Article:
If you are among the 43 million borrowers in the U.S. with student loan debt, you might be paying closer attention to headlines lately.
With tuition prices climbing steadily over the past decade, the national student loan debt has ballooned to $1.75 trillion- a $1 trillion increase from just ten years ago. This exponential growth, coupled with the COVID-19 pandemic, has prompted government intervention in the form of federal student loan forbearance and serious talk of forgiving sizable chunks of this debt.
Unfortunately, all the attention being paid to this issue has also opened the door for unscrupulous businesses and scammers trying to take advantage of the situation.
Third-party companies offering debt relief and document preparation services have come out of the woodwork to help student loan borrowers consolidate their debt and/or apply for various government assistance programs. These companies collect upfront fees and often monthly “maintenance fees,” promising to consolidate loans, set up repayment plans, or even forgive loans.
But these companies do not always fulfill their promises (or have the authority to do so) and they may not disclose important information about their services. One key fact they may fail to disclose is that all of the services offered are available free of charge to qualified borrowers directly through the Department of Education.
Scholastic Solutions, one such document preparation company claiming to be in Cheyenne, Wyoming, has generated 29 complaints and 20 negative customer reviews in the past six months. Customers report being misled to believe company employees were representing the Department of Education. They allege being charged hundreds of dollars upfront (and monthly fees thereafter) for services that are not clearly explained.
Complaint narratives make it clear that many of these borrowers are confused about what they are signing up for and are certainly unaware the programs offered by Scholastic Solutions are available elsewhere for free.
Another concern lies in the sheer amount of personal information Scholastic Solutions and companies like it collect from their customers. Borrowers are often required to provide bank account information, social security numbers, addresses, and other sensitive personal information. Some customers are even required to provide Federal Student Aid IDs and login credentials so that the debt relief/document preparation companies can access their accounts directly.
Providing all of this data exposes borrowers to identity theft and potential fraud for years to come. This type of information is regularly bought, sold, and traded on the black market by criminals looking to obtain credit cards, open new financial accounts, file fraudulent tax returns, and engage in endless other illicit activities.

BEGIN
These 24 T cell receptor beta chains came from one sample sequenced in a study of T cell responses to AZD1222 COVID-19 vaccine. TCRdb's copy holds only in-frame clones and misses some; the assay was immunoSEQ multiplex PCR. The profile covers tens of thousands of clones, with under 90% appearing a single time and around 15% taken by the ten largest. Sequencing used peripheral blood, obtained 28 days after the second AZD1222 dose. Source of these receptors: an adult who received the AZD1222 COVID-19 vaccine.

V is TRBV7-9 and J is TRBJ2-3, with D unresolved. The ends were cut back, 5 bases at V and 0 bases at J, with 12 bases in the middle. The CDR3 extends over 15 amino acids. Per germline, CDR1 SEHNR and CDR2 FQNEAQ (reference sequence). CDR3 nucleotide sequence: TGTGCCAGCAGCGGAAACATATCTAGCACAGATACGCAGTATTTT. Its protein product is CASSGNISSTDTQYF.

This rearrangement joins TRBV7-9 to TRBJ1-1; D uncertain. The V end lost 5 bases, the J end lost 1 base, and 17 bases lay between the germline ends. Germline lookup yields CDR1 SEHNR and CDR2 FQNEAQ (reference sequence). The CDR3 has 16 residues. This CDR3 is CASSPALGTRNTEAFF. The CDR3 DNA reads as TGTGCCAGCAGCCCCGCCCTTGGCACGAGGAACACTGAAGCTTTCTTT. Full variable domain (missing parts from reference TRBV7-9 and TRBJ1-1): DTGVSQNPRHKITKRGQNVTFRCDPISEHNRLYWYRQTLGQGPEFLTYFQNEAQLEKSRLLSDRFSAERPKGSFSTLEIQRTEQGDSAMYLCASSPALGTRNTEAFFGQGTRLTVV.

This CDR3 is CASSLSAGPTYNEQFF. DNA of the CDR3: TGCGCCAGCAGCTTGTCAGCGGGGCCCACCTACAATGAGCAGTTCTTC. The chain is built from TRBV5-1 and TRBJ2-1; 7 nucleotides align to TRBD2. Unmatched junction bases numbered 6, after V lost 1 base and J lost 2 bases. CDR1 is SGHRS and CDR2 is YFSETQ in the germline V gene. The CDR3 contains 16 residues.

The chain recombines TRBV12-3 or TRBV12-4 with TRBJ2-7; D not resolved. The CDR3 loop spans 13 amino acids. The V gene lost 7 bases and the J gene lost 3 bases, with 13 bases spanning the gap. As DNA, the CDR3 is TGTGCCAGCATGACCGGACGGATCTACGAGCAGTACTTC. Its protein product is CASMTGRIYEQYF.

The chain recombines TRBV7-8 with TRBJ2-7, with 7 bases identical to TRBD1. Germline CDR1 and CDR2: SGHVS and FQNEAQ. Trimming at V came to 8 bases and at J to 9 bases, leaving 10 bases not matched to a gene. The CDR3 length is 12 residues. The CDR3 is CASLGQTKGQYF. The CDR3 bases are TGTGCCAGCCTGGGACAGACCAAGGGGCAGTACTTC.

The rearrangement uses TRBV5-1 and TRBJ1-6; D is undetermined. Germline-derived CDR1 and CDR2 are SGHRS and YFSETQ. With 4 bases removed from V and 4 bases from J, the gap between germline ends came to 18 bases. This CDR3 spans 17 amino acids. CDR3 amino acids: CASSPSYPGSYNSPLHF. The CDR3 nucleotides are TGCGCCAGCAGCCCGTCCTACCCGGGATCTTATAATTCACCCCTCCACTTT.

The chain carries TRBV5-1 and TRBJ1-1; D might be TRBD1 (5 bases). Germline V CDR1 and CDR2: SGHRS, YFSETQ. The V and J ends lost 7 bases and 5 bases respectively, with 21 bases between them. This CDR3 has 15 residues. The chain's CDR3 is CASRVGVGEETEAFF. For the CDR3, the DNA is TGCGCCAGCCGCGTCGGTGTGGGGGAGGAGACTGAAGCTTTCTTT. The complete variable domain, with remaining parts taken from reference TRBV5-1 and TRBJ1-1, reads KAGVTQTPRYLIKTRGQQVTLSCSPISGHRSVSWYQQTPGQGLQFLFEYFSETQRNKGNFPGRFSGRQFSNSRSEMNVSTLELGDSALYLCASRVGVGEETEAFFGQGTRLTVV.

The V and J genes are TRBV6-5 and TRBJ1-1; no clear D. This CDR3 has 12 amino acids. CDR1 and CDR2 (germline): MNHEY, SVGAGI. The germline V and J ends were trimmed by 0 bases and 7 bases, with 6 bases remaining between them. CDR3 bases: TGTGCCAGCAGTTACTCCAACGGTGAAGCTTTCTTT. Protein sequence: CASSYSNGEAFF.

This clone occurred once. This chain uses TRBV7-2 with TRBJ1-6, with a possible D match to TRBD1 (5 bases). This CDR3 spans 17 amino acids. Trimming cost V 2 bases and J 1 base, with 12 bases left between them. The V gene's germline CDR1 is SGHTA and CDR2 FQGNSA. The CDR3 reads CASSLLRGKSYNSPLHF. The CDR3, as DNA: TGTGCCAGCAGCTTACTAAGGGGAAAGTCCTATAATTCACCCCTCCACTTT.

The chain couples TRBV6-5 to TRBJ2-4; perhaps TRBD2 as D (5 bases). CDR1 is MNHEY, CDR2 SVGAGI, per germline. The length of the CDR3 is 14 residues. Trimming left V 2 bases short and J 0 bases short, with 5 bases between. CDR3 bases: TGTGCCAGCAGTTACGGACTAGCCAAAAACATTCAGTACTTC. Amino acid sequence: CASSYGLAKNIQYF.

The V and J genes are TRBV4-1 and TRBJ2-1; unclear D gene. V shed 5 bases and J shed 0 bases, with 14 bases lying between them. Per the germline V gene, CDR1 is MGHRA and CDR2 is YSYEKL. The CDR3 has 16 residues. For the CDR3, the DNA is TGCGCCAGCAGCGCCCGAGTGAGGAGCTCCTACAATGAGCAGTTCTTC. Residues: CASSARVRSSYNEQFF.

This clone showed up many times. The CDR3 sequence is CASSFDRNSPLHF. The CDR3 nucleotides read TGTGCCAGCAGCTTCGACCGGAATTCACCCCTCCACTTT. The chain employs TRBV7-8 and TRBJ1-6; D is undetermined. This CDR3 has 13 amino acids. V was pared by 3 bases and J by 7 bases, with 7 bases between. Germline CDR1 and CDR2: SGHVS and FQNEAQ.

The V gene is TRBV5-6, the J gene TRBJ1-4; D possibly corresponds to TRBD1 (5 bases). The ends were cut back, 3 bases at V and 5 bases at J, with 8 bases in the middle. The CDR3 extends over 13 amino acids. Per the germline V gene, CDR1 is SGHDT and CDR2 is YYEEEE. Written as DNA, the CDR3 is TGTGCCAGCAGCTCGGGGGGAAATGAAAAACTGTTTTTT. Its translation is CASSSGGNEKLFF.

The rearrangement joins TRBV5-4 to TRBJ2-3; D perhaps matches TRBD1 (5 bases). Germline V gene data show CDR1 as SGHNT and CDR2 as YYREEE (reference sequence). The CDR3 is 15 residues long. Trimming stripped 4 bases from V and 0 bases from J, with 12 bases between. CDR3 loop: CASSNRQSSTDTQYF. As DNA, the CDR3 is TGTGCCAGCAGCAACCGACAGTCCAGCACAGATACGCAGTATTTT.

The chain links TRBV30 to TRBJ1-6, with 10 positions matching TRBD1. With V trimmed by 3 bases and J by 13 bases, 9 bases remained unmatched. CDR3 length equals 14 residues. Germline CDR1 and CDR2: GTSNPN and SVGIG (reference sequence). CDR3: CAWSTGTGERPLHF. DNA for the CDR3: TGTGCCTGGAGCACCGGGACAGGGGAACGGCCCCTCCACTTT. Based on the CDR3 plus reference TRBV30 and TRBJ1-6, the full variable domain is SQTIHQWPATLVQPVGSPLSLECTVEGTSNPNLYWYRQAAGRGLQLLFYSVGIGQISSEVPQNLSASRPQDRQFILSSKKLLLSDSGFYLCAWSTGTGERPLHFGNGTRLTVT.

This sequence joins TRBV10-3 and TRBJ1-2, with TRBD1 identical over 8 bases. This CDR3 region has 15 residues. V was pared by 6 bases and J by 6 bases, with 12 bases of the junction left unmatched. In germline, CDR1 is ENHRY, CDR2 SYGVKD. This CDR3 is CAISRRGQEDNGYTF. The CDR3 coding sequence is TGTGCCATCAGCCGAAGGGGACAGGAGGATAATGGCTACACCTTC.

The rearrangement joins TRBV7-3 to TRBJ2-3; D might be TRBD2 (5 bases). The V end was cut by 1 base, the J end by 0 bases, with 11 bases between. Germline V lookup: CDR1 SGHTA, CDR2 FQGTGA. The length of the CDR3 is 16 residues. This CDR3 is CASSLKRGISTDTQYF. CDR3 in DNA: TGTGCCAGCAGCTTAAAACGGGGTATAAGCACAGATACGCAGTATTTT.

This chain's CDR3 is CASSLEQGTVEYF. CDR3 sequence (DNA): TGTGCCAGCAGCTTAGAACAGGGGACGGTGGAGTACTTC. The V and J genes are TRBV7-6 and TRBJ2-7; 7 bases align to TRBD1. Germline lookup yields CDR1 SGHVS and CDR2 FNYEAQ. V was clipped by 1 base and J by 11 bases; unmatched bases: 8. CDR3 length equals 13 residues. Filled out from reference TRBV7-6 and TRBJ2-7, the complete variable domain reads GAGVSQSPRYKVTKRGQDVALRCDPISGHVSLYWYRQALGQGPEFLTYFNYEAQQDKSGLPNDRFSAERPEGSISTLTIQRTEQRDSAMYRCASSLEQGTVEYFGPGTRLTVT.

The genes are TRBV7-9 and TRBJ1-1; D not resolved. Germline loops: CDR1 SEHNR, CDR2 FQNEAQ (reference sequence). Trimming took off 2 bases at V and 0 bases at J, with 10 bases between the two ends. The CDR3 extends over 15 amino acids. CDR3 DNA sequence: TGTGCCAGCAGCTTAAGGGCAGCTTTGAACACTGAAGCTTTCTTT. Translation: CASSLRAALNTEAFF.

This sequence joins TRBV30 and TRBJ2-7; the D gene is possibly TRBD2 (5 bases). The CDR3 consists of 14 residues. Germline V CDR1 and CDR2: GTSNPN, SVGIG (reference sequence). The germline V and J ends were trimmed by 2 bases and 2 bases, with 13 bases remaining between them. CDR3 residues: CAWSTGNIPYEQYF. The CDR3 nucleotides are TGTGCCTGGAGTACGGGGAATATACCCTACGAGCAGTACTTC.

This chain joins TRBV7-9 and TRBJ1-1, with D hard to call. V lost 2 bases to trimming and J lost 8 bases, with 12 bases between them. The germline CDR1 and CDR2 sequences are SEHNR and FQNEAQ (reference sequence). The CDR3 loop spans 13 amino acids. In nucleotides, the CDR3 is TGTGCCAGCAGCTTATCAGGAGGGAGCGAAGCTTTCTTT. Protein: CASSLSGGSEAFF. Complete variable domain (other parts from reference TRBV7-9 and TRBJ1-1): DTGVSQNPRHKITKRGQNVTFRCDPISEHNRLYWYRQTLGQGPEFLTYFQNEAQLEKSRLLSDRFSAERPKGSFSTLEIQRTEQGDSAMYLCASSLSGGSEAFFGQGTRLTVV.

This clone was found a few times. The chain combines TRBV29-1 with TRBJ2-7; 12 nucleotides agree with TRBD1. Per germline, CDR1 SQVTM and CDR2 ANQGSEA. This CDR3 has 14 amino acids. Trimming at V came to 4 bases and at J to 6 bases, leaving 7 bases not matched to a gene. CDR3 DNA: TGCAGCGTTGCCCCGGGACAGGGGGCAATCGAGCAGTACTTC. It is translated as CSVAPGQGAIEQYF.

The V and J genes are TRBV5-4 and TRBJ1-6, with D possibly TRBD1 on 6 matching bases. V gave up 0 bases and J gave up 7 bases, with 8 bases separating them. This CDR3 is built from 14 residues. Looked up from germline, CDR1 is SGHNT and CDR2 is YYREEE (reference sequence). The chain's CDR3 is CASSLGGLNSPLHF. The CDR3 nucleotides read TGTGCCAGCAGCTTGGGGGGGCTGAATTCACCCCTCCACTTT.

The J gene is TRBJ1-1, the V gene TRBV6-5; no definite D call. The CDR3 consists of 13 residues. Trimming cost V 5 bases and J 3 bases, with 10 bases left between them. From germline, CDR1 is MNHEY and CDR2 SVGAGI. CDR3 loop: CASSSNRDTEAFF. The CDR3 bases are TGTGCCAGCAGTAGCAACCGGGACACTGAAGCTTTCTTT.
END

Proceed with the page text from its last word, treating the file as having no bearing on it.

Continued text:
There are legitimate options if you need help with your student loan debt. Your loan servicer may be able to help lower your monthly loan payment, change your repayment plan, consolidate multiple student loans, postpone monthly payments, and even see if you qualify for loan forgiveness or other programs.
Contact your student loan servicer directly by visiting the Department of Education’s website which lists the contact information for approved loan servicers.
Key Tips to Remember
- Watch out for third-party companies requiring upfront fees for services. You don’t have to pay to receive help with your student loan debt.
- Never provide your FSAID or student loan servicer login information to anyone. Legitimate loan servicers and government agencies will never ask for this information.
- Be sure you know who you are communicating with and ask questions if you’re not positive. Look for the .gov extension to ensure you are on official government web pages.
- Being asked to sign over Third-Party Authorization or Power of Attorney is a huge red flag. There are very specific, rare reasons you would ever need to do this.
- Take your time to research and weigh options before making any decisions. Scammers and unscrupulous businesses will urge you to act quickly by making the situation seem dire.
- Review a business’s BBB profile before deciding to do business with them.
For additional information and help from the Federal Student Aid office, visit studentaid.gov.